Somali Islamic Fighters: We'll Heed Al Qaeda's Call; Protests Erupt in Mogodishu

Somalia's interim government on Saturday indefinitely postponed plans to forcibly disarm Mogadishu as hundreds of people burned tires, looted vehicles and said they wouldn't give up their guns. Two people were reported killed and at 17 people wounded.

The protest came a day after Al Qaeda's deputy leader called on Muslim militants to attack Ethiopian troops, who helped government forces chase Somalia's Islamic militia from the capital last week. Some Islamic fighters hiding in Mogadishu said they would heed the call.

About 400 protesters gathered at Tribunka Square in a southern neighborhood, shouting "Down, down with Ethiopia" and demanding an end to the disarmament plan.

"We don't want disarmament only in Mogadishu. We want all the people (of Somalia) and all the clans to be disarmed simultaneously," said Dahil Abukar, one of the protesters.

Gunfire broke out during the demonstration, but it was not immediately clear what set off the violence.

A nurse at Medina Hospital said a government soldier was killed when his own hand grenade exploded accidentally. Dr. Dahir Mohamud at the same hospital said a 13-year-old boy was killed by bullets and the hospital was treating 17 other people wounded by gunshots.

Abdirahman Dinari, spokesman for the 2-year-old, U.N.-backed transitional government, told The Associated Press that plans to forcibly disarm the city this week had been delayed.

"The prime minister has decided to postpone disarming people by force until an unspecified time," Dinari said. He did not say why Prime Minister Ali Mohamed Gedi reversed his stand.

The ease with which Somalis can get weapons is a major problem in this chaotic African nation, which has not had an effective government since clan-based warlords toppled a military dictatorship in 1991 and plunged the country into anarchy.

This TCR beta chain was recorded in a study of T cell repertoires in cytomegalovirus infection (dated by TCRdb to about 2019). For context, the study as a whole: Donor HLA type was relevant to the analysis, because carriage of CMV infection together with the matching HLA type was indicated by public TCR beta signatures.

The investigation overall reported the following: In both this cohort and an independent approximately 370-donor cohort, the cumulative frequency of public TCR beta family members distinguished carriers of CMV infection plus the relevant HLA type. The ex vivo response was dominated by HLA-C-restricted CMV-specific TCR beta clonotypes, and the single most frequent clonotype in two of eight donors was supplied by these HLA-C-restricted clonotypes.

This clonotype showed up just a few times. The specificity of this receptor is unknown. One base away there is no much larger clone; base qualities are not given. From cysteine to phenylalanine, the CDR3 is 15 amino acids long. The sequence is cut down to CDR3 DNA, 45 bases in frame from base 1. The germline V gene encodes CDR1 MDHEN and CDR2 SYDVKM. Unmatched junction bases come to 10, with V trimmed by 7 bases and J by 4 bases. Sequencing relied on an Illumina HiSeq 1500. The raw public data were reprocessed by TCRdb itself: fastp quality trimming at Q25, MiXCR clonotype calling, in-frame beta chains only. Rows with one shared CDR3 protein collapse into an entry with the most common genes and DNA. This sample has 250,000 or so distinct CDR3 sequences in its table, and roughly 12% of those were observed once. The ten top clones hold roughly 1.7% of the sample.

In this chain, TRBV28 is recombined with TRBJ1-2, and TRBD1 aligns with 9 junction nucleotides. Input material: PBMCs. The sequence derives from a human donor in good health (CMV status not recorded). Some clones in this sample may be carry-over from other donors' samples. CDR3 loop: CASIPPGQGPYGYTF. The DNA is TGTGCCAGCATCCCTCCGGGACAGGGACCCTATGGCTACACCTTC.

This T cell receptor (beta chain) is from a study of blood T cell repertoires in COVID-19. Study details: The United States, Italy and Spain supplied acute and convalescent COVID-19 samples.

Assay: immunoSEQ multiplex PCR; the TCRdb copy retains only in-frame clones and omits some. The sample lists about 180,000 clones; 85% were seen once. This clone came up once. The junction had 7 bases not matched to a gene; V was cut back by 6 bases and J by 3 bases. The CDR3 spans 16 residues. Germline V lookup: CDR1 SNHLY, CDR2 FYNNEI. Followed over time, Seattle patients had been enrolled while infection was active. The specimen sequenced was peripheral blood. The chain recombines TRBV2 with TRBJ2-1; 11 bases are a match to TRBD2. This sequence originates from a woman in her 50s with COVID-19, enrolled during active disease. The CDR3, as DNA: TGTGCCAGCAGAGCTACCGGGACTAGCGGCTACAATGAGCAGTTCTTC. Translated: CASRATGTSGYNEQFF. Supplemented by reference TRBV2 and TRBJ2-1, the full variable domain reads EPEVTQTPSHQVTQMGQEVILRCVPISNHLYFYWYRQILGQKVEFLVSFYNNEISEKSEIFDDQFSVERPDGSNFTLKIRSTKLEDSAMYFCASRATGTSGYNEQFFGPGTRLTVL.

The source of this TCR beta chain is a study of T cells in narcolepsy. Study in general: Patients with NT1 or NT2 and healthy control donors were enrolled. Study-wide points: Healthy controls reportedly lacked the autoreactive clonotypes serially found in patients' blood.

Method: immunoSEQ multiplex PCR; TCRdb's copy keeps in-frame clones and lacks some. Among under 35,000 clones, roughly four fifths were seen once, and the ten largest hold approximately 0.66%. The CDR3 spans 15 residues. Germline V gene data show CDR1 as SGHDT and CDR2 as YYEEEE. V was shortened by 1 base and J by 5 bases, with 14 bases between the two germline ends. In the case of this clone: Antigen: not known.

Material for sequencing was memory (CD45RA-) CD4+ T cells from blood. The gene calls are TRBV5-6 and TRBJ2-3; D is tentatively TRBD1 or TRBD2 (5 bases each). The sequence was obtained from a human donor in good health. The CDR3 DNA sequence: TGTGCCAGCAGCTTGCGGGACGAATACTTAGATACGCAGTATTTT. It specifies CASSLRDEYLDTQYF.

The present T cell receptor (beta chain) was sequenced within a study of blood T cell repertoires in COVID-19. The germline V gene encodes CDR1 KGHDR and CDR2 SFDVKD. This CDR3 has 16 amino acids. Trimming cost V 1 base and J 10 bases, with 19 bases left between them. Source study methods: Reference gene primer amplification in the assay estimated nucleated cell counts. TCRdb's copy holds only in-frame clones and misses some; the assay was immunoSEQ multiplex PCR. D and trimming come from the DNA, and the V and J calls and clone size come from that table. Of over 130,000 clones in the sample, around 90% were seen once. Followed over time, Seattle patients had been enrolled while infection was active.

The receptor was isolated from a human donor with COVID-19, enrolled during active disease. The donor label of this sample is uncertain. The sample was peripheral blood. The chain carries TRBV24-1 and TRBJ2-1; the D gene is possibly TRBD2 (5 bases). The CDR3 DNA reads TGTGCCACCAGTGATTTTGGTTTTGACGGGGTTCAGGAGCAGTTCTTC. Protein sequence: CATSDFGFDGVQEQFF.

The Council of Islamic Courts militia had brought a semblance of stability to Mogadishu after seizing control six months ago, but it terrified residents with a version of Koranic rule that included public executions and floggings of criminals.

Government troops, backed by the Ethiopian military, routed the Islamic militia from much of southern Somalia last week. Many of the militiamen are now besieged at the southernmost tip of Somalia with their backs to the sea, but the government estimates 3,500 fighters are hiding out in Mogadishu.

Some of the fighters in hiding told The Associated Press on Thursday that they would heed a call from Ayman al-Zawahiri, Al Qaeda leader Usama bin Laden's deputy, for guerrilla attacks and suicide bombings against the troops from Ethiopia, which has a large Christian population.

"I am committed to die for the sake of my religion and the Al Qaeda deputy's speech only encourages me to go ahead with my holy war," 18-year-old Sahal Abdi in Mogadishu said in a phone interview.

Leaders of the Islamic movement previously vowed to launch an Iraq-style guerrilla war.

Ethiopian soldiers, tanks and warplanes intervened Dec. 24 in support of the interim Somali government, which at the time controlled only the western town of Baidoa. But Ethiopia's government wants to pull out in a few weeks, saying it cannot afford to keep its troops in Somalia.

The government is trying to train and expand its own military and police while an international diplomatic effort seeks to put a foreign peacekeeping force in place.

A meeting of U.S., European Union, African and Arab diplomats ended in Kenya on Friday with a U.S. pledge to provide $40 million to Somalia in political, humanitarian and peacekeeping assistance, and a plan to ask more African nations to send troops to help stabilize the country. Uganda has pledged at least 1,000 peacekeepers.

The EU said it also would help pay for a peacekeeping force envisioned at 8,000 soldiers.

On Friday, U.S. warships patrolled offshore to prevent militiamen from escaping by sea.

The U.S. 5th Fleet said vessels were being boarded to look for militants, including three Al Qaeda suspects wanted for the 1998 bombings of two U.S. embassies in East Africa. The Islamic council has denied U.S. allegations that the three were leaders in the Somali movement.